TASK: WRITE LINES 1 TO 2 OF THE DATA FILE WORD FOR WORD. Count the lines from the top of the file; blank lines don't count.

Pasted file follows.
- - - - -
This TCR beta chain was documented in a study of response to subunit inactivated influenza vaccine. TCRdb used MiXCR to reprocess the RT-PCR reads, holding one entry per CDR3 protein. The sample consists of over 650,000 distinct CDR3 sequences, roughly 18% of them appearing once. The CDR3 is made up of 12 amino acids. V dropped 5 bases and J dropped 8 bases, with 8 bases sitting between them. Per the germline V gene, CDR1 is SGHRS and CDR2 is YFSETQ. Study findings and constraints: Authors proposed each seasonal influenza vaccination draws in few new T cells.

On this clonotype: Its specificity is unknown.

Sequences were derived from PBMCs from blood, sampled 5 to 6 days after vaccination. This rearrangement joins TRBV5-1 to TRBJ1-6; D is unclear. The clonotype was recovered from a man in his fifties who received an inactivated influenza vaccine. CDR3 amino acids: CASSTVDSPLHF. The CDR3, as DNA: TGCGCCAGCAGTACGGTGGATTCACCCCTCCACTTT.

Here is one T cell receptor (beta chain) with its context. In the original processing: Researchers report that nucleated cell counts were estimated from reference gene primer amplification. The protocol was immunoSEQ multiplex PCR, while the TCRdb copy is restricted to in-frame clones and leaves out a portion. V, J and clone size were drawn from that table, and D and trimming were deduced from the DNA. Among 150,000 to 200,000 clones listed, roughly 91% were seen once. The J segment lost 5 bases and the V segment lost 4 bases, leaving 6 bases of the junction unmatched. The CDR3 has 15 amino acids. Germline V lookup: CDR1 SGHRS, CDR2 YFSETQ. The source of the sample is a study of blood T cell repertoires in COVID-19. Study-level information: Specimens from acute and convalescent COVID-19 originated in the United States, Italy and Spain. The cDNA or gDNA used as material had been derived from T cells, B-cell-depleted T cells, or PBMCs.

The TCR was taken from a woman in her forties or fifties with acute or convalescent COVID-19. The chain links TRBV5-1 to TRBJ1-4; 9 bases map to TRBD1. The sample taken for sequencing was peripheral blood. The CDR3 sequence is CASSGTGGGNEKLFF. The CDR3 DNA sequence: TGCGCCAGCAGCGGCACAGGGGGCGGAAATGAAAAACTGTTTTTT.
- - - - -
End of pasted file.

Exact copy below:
This TCR beta chain was documented in a study of response to subunit inactivated influenza vaccine. TCRdb used MiXCR to reprocess the RT-PCR reads, holding one entry per CDR3 protein. The sample consists of over 650,000 distinct CDR3 sequences, roughly 18% of them appearing once. The CDR3 is made up of 12 amino acids. V dropped 5 bases and J dropped 8 bases, with 8 bases sitting between them. Per the germline V gene, CDR1 is SGHRS and CDR2 is YFSETQ. Study findings and constraints: Authors proposed each seasonal influenza vaccination draws in few new T cells.

On this clonotype: Its specificity is unknown.